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Review Your Student Aid Report

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Review Your Student Aid ReportCongratulations if you are one of the prepared families that have already submitted your Free Application for Federal Student Aid, or FAFSA. This is the first step in determining eligibility for federal, state, and institutional financial aid. The next step is that you will receive a Student Aid Report, or SAR.

You can view your SAR by logging in to your FAFSA form and selecting “View SAR” from the “My FAFSA” page. You might receive an email link to an online copy if you provided an email address on your FAFSA form, or a paper copy might be mailed to you. Schools receive this information relatively quickly, but applicants usually have access to the online form in about 3-5 days after the FAFSA is processed. Paper forms take a little longer.

This document is based on the information in your FAFSA. It provides preliminary insights into your eligibility for federal financial aid. The information is sent to each college on your list, and the financial aid office at each institution determines your eligibility to receive the financial aid they have available to offer you, based on their specific criteria. Each college may make different financial aid offers. It is important that you review your SAR, and also correct certain mistakes that may have been made:

      • Expected Family Contribution (EFC): This number appears in the upper right-hand corner of the SAR. If there is no EFC, your FAFSA is not complete. The EFC is an index that is used to help colleges gauge your family’s ability to pay for education costs. Keep in mind that this is not the final determinant, and does not include your eligibility for state and institutional financial assistance.
      • Verification: Look for an asterisk next to the EFC to determine if your application has been selected for verification purposes. This does not mean you have done anything wrong. Some selections are random, and some colleges verify a good majority of applications. It does mean that additional information is required, and should be submitted as soon as possible.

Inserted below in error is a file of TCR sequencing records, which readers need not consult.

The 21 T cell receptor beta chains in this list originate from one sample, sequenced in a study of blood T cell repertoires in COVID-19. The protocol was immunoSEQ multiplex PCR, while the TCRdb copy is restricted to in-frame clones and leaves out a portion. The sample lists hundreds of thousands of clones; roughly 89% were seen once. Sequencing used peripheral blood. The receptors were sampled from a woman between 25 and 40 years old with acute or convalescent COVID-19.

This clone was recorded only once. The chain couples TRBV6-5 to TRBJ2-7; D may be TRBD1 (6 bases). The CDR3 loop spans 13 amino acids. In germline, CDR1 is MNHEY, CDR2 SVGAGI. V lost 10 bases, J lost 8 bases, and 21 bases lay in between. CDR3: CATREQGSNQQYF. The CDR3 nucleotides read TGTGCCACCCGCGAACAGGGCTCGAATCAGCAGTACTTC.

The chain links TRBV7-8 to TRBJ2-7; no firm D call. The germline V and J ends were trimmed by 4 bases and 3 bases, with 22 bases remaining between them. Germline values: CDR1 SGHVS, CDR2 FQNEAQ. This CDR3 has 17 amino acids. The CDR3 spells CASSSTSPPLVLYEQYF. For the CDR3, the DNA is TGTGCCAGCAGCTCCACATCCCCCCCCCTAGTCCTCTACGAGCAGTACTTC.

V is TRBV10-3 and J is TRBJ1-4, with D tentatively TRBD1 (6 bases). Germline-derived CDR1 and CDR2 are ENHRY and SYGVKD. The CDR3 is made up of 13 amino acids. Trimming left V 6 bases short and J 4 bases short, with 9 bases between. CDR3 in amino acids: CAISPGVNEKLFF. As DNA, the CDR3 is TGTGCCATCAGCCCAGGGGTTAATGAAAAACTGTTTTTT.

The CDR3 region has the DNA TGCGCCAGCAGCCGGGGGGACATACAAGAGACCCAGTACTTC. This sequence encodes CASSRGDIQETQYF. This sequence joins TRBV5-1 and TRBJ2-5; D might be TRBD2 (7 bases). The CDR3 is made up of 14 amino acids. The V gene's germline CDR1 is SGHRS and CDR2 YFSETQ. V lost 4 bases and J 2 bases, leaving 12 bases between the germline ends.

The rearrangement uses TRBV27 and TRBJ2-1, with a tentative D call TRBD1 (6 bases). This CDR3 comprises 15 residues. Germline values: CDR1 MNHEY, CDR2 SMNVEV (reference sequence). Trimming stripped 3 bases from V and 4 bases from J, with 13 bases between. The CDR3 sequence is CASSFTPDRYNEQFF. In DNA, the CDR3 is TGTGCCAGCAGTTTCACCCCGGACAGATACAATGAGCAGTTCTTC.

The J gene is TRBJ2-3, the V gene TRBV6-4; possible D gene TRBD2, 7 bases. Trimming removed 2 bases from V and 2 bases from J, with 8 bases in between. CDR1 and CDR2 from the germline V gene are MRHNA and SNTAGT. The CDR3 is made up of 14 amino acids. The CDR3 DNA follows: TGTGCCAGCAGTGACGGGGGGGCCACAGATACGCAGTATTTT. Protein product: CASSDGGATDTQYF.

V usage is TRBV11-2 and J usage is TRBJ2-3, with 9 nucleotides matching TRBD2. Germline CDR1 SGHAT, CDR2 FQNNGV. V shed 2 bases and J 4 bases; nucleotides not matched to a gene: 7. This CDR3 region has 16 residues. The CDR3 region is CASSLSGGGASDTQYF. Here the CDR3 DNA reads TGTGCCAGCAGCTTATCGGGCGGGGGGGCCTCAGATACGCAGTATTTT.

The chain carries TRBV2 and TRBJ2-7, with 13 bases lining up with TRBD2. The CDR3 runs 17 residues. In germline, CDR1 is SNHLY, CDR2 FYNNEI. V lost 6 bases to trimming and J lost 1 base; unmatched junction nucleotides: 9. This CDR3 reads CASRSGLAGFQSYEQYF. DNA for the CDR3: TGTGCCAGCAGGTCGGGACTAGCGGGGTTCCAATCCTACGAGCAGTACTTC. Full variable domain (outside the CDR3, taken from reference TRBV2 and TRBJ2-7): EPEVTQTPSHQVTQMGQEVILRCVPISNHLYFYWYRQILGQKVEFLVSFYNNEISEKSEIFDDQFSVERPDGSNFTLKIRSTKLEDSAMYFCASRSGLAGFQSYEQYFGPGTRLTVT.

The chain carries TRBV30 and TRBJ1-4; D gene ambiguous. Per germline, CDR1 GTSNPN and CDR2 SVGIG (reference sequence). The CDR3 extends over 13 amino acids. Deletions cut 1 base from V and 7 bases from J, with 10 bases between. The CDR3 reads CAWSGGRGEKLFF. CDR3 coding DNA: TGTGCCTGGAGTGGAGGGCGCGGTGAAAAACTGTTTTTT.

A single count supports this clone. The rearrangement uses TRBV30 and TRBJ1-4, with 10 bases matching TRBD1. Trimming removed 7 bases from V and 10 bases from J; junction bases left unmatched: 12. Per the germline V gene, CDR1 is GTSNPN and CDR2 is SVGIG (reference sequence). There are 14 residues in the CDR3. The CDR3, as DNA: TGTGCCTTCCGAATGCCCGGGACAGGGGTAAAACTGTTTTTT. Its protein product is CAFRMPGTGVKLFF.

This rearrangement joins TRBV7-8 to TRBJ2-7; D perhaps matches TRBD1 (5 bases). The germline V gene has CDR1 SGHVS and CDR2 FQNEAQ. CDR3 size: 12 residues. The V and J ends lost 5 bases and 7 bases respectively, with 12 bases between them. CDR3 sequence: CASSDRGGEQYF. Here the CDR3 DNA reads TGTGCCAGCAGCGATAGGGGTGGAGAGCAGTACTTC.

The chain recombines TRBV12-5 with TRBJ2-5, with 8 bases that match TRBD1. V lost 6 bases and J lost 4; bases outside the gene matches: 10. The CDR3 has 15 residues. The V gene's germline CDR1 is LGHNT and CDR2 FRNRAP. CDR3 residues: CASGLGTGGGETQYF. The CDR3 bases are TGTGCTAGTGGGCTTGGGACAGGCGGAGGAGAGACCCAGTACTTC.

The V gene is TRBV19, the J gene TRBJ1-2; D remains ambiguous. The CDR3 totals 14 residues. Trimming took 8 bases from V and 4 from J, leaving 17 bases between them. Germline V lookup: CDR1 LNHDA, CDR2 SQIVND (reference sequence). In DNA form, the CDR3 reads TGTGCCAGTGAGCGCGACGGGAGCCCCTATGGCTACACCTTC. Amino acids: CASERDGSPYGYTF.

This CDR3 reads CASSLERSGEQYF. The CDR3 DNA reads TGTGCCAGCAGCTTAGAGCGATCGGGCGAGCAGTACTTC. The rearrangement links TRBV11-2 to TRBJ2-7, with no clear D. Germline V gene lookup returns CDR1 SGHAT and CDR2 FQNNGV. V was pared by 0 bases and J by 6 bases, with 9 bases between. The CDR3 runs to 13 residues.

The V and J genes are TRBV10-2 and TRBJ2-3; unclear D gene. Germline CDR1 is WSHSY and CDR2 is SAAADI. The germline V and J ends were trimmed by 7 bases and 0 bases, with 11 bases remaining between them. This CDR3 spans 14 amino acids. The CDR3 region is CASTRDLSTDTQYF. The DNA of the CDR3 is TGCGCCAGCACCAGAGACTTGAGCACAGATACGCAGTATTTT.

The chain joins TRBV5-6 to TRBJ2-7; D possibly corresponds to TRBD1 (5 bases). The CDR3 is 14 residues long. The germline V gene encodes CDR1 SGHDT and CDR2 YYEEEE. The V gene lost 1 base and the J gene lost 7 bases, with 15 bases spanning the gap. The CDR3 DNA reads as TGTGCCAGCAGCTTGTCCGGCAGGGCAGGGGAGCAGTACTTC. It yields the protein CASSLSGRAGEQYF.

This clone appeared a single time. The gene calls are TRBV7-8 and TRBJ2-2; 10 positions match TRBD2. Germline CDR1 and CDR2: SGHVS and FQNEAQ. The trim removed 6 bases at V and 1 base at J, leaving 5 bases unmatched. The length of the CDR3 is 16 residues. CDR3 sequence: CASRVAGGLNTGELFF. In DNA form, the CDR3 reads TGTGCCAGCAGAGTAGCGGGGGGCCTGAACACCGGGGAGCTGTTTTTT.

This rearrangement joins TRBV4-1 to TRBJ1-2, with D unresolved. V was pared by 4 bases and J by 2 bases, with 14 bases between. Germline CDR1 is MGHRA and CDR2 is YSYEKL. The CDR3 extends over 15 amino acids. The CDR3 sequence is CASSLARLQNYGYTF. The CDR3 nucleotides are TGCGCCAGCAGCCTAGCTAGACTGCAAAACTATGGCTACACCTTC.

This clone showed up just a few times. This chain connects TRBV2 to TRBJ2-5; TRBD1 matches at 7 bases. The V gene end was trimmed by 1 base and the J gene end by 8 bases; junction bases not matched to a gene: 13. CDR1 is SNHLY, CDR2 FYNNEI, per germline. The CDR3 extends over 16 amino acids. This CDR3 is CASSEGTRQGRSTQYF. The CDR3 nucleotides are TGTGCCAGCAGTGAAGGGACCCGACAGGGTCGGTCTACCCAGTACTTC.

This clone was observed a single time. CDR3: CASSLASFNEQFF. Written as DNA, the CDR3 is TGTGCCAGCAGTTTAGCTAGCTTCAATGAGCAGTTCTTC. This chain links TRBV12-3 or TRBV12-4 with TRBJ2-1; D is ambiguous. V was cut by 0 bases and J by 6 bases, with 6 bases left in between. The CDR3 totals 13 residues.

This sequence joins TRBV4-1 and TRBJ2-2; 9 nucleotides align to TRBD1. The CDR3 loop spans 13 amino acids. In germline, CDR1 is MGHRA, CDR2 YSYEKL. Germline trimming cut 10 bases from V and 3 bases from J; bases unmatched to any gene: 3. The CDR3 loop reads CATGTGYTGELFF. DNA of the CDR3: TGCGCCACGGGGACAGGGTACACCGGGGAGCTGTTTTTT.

• Data Release Number (DRN): Use this number to communicate with college financial aid offices or the Federal Student Aid Information Center if you need to make changes to your mailing address, or have the SAR sent to a college.
      • What You Must Do Now: Look here, especially if your FAFSA is incomplete, to find information about what you need to do to complete your application. There may also be instructions on what to do if you’ve made an error in your FAFSA.
      • FAFSA Data: This is a summary of your answers to the FAFSA questions. Review this information to make sure it accurately reflects your financial situation.
      • School Information: This is where you will see the colleges you designated on your FAFSA to receive your SAR. You’ll also find information about graduation rates, retention rates and transfer rates. You can add colleges if you submitted more applications after completing the FAFSA.
      • Financial Aid History: If this is not your first year in college, you will see a summary of any outstanding federal student loans, any reported aid you shared in your FAFSA, as well as your estimated eligibility for Pell Grants and federal student loans for the upcoming year.

If you find a mistake when reviewing your SAR, you will need to correct or update your FAFSA form. You can correct your Social Security Number, update contact information and dependency status, and add or delete schools. Some information can only be changed if you are selected for verification. You cannot update financial information. If your situation changed, contact schools directly and provide supporting documentation they can use in making their final decision.

CFAA is there for the entire financial aid process, from completing the FAFSA and completing the CSS Profile to reviewing the SAR, comparing financial aid offers and understanding student loan options. Schedule a CFAA new client free strategy session or a 15 Minute Power Chat to learn more about finding ways to pay for college. To get the latest financial aid information and college application to-do lists, look for my bi-weekly JustAskJodi emails and check out my monthly CFAA e-newsletter.

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